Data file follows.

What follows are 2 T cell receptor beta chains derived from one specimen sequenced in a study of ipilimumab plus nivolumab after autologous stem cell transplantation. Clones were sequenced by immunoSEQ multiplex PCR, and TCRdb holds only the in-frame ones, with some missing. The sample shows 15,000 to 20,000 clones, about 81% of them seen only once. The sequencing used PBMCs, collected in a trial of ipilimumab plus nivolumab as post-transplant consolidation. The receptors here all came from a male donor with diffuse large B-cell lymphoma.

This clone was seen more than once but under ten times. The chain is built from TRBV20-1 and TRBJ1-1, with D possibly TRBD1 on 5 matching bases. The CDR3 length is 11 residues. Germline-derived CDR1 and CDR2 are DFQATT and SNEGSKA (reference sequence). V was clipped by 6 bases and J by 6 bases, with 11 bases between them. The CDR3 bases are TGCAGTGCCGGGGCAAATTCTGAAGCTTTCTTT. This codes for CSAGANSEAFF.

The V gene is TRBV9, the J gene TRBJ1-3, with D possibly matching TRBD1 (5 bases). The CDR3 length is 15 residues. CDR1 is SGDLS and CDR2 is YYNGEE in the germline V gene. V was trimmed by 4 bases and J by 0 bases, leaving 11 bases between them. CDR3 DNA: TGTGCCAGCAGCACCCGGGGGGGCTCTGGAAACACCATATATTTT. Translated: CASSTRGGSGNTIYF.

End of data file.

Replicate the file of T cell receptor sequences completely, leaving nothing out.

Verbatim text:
What follows are 2 T cell receptor beta chains derived from one specimen sequenced in a study of ipilimumab plus nivolumab after autologous stem cell transplantation. Clones were sequenced by immunoSEQ multiplex PCR, and TCRdb holds only the in-frame ones, with some missing. The sample shows 15,000 to 20,000 clones, about 81% of them seen only once. The sequencing used PBMCs, collected in a trial of ipilimumab plus nivolumab as post-transplant consolidation. The receptors here all came from a male donor with diffuse large B-cell lymphoma.

This clone was seen more than once but under ten times. The chain is built from TRBV20-1 and TRBJ1-1, with D possibly TRBD1 on 5 matching bases. The CDR3 length is 11 residues. Germline-derived CDR1 and CDR2 are DFQATT and SNEGSKA (reference sequence). V was clipped by 6 bases and J by 6 bases, with 11 bases between them. The CDR3 bases are TGCAGTGCCGGGGCAAATTCTGAAGCTTTCTTT. This codes for CSAGANSEAFF.

The V gene is TRBV9, the J gene TRBJ1-3, with D possibly matching TRBD1 (5 bases). The CDR3 length is 15 residues. CDR1 is SGDLS and CDR2 is YYNGEE in the germline V gene. V was trimmed by 4 bases and J by 0 bases, leaving 11 bases between them. CDR3 DNA: TGTGCCAGCAGCACCCGGGGGGGCTCTGGAAACACCATATATTTT. Translated: CASSTRGGSGNTIYF.